Curt Cultice is a Senior Communications Specialist in ITA’s U.S. Commercial Service

Each year, our U.S. Commercial Service global network of trade professionals counsel thousands of small and medium-sized businesses on exporting. And based on this experience, we understand that the export process can be challenging for companies like yours. Perhaps you are looking to evaluate your export readiness, develop an export plan, or navigate the mechanics of exporting. You might even have some orders sitting directly in front of you.So no matter where you are in the export process, how best to become a successful, proactive exporter for the long-term?  Look no further, as the U.S. Commercial Service has developed a new set of “How to Export” resources including a series of themed export basics video shorts.

[Download the full video (16 MB)]

The first of six themes, Get Ready to Export!, consists of three videos and related resources that outlines in simple, animated detail, what businesses need to know about exporting:

  • Identifying each step of the export process
  • How to become export ready
  • Guidance on preparing a comprehensive export plan that includes determining potential markets, customers, pricing, and financing options.

As noted in the video, “A well-thought out export plan can make all the difference between generating a few international sales and achieving real business growth.”

Get Ready to Export! will be followed by five more export themes to be released on an ongoing basis through early 2017, as noted below:

  1. Get Ready to Export
  2. Plan Your Market Entry Strategy
  3. Find Foreign Buyers 
  4. Get Paid
  5. Make the Export Sale
  6. Navigate Your Export Market Successfully

Making the Case  

While many U.S. businesses are boosting their bottom line and competitiveness by making foreign sales, many have yet to do so. Only a small fraction of all U.S. companies export, and U.S. Department of Commerce data show that 59 percent of all current U.S. exporters sell to only one market. What are some reasons? For many companies, and especially smaller firms, exporting is often viewed as being too burdensome or ripe with pitfalls that might outweigh the potential for rewards, i.e., dealing with documentation and regulations or the risk of not being paid by the potential international customer.

In today’s global economy, the consequences of not looking beyond U.S. borders can directly impact your business’s long-term growth or success, as more than 95 percent of the world’s consumers are outside the United States. After all, if your business is not exporting, it’s highly likely your competitors—both foreign and domestic—are or will be selling internationally.

The  growth of emerging world markets, the rise of e-commerce, improved logistics options, and free trade agreements are among the major trends that has made exporting more viable than ever for even the smallest companies. In fact, Census Bureau data shows that 98 percent of U.S. companies that export are small- and medium-sized firms with fewer than 500 employees.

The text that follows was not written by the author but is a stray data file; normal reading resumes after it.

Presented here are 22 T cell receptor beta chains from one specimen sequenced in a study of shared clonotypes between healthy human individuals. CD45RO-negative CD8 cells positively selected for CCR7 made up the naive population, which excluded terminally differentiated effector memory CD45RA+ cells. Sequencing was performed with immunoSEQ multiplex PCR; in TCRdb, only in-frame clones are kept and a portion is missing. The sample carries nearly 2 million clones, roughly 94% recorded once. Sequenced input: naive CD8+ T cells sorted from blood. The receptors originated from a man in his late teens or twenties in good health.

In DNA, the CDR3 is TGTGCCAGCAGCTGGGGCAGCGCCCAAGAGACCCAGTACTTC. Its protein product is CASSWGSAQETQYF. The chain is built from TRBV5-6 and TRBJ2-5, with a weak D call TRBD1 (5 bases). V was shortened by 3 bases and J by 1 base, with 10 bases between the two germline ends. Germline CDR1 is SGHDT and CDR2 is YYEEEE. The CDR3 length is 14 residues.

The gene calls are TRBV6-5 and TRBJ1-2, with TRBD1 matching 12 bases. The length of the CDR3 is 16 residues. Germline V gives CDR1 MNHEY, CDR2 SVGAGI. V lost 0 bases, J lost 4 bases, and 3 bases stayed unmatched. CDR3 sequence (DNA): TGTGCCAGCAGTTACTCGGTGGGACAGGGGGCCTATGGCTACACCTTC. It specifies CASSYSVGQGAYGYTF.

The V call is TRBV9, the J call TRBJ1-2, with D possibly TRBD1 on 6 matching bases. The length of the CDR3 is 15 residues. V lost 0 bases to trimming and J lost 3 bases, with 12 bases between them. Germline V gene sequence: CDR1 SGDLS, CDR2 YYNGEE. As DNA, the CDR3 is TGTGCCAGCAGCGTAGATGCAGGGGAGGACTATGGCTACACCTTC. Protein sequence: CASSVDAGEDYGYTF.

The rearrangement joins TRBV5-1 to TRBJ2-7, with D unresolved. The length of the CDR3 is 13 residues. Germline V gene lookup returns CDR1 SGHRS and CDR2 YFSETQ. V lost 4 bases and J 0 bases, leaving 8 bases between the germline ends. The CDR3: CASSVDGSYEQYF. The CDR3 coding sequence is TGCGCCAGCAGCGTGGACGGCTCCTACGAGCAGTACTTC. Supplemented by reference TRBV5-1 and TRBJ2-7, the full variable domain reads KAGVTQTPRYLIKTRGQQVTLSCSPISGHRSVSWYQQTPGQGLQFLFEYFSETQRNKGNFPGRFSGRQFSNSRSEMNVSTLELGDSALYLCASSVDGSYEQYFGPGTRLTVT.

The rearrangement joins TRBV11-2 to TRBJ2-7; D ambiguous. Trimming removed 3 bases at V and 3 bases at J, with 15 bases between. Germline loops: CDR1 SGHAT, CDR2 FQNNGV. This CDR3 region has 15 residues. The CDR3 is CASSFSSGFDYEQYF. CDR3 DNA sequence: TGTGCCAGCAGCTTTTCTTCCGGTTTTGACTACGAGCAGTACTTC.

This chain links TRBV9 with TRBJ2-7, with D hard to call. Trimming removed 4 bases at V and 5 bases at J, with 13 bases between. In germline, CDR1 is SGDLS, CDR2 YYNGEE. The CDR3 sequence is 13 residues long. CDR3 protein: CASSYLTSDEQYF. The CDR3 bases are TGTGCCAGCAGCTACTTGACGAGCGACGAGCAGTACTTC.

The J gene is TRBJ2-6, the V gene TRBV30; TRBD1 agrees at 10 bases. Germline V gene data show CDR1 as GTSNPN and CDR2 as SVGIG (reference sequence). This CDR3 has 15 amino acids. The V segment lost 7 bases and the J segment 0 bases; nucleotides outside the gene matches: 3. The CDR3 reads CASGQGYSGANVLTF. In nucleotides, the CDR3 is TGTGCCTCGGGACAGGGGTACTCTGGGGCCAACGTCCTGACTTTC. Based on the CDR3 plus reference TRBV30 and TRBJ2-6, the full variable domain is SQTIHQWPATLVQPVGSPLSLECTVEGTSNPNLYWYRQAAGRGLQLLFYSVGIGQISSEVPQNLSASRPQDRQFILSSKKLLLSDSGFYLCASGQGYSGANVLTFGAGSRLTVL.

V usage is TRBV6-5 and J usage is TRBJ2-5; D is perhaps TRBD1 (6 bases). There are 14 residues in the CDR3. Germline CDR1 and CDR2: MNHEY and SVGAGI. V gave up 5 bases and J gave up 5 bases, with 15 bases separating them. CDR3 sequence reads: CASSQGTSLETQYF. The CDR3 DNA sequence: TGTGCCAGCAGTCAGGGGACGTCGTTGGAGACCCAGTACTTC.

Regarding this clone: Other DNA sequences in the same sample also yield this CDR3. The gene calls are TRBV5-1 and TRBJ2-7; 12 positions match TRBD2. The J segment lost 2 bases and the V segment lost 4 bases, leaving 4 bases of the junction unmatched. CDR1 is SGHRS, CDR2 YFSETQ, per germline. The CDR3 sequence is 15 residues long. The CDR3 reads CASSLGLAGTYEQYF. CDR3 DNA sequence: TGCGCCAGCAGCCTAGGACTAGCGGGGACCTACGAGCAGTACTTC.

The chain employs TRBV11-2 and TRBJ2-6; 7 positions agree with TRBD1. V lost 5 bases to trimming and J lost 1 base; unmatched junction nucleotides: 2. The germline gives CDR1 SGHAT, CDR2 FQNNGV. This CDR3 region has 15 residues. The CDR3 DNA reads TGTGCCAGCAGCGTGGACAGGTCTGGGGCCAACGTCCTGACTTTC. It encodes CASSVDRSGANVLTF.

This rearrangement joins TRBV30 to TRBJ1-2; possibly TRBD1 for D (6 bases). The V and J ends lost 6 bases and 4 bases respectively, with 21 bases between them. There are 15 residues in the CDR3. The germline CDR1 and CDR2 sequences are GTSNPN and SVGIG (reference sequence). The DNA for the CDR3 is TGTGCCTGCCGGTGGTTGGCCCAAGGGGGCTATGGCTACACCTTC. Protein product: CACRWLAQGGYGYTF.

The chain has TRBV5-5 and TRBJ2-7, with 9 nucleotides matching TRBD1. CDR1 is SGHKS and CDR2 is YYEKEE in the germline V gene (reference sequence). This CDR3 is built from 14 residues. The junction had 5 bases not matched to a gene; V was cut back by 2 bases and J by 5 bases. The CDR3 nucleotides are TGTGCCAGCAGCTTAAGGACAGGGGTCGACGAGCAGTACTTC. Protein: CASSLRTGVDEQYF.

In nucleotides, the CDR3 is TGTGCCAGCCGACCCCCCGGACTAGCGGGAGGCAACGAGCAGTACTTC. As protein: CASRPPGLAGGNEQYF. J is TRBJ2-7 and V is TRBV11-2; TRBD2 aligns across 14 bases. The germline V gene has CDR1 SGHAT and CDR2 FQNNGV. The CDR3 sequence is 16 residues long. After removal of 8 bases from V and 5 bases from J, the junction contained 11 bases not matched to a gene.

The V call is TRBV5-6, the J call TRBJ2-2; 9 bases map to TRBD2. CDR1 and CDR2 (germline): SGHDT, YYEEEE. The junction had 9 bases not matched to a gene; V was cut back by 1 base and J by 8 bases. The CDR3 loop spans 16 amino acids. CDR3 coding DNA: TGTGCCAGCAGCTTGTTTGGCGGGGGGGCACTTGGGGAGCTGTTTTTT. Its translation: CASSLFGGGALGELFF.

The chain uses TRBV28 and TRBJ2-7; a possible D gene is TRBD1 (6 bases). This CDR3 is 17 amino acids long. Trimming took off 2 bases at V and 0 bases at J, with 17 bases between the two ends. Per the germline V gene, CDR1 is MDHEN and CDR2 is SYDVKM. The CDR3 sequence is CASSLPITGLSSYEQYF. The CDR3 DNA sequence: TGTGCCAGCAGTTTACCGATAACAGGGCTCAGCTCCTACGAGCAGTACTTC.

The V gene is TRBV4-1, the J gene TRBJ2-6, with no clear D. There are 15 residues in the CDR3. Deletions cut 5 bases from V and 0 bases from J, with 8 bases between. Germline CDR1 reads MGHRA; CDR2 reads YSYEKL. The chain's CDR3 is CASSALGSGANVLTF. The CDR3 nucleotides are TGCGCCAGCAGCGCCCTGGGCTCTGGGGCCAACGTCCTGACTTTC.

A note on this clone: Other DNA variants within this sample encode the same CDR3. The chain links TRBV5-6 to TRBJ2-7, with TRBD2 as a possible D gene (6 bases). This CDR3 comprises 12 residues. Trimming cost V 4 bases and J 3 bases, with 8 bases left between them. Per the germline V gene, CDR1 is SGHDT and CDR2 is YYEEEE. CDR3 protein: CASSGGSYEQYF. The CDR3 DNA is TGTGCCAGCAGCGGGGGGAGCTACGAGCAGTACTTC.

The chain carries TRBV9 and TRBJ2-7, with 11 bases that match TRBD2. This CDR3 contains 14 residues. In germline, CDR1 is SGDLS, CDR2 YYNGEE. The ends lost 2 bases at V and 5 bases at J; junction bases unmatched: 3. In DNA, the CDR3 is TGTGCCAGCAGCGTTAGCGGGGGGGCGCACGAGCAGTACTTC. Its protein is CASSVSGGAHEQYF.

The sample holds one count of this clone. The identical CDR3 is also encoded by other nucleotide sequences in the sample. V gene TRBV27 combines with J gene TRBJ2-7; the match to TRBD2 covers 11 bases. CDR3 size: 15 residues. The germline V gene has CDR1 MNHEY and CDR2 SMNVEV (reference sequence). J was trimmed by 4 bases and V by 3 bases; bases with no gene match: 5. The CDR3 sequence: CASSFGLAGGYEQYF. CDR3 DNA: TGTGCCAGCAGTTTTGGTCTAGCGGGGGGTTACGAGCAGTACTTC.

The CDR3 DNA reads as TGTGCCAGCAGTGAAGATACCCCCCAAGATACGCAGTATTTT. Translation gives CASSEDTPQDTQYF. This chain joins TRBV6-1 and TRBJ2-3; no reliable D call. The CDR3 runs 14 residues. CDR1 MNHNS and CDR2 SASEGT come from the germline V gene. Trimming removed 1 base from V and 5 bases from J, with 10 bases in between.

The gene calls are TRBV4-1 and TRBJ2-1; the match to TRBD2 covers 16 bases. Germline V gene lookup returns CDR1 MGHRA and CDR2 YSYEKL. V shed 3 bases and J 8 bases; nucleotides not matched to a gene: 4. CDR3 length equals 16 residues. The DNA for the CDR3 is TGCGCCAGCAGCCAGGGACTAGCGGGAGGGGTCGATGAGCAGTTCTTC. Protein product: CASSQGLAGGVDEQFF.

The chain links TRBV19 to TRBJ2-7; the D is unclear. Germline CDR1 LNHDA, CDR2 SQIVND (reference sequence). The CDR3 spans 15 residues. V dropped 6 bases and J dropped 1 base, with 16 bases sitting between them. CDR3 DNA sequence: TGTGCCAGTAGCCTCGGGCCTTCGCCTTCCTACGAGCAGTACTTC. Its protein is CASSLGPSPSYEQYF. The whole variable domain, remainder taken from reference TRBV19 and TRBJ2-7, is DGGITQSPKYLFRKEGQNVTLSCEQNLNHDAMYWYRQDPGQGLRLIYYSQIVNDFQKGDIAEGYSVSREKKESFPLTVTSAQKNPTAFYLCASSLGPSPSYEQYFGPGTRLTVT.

Looking at your business, there are some other attributes that might provide further incentive to explore exporting or expand current international sales. If your business has a good track record of selling in the United States, one of the world’s most open and competitive markets, it may also be a good candidate for selling into foreign markets. Also, if your firm has a web presence, you can look at customizing your website for global customers and taking advantage of e-commerce opportunities.

One of the most important things to know is that when it comes to exporting, your business doesn’t have to go it alone. The U.S. Government and its public and private sector partners provide a wide range of export assistance, starting with the U.S. Commercial Service’s global network of 108 offices across the United States and in U.S. embassies and consulates in more than 75 countries. For more information, visit http://www.export.gov.

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Manufacturing USA Connects People, Ideas, and Technology to Advance Manufacturing

October 31, 2016

As we close out Manufacturing Month, SelectUSA is featuring a two-part guest blog from members of the Federal Interagency Investment Working Group (IIWG). The IIWG is responsible for coordinating activities across federal agencies that promote investment. You can read the first entry here.

This post contains external links. Please review our external linking policy

Mike Molnar is Director of the Advanced Manufacturing National Program Office at Manufacturing USA.

Secretary of Commerce Penny Pritzker opening the International Technology Manufacturing Show on September 12, 2016

Secretary of Commerce Penny Pritzker opening the International Technology Manufacturing Show on September 12, 2016.

Fall is not traditionally known as the season of renewal. However, this fall has represented exciting changes for our efforts to build a network of institutes dedicated to securing the nation’s future through manufacturing innovation, education, and collaboration. On Sept. 12, 2016, U.S. Secretary of Commerce Penny Pritzker revealed the new public name of the National Network for Manufacturing Innovation: Manufacturing USA. This program is a network of innovation institutes—each of which are public-private partnerships that bring together industry, government, and academia to solve critical challenges in advanced manufacturing.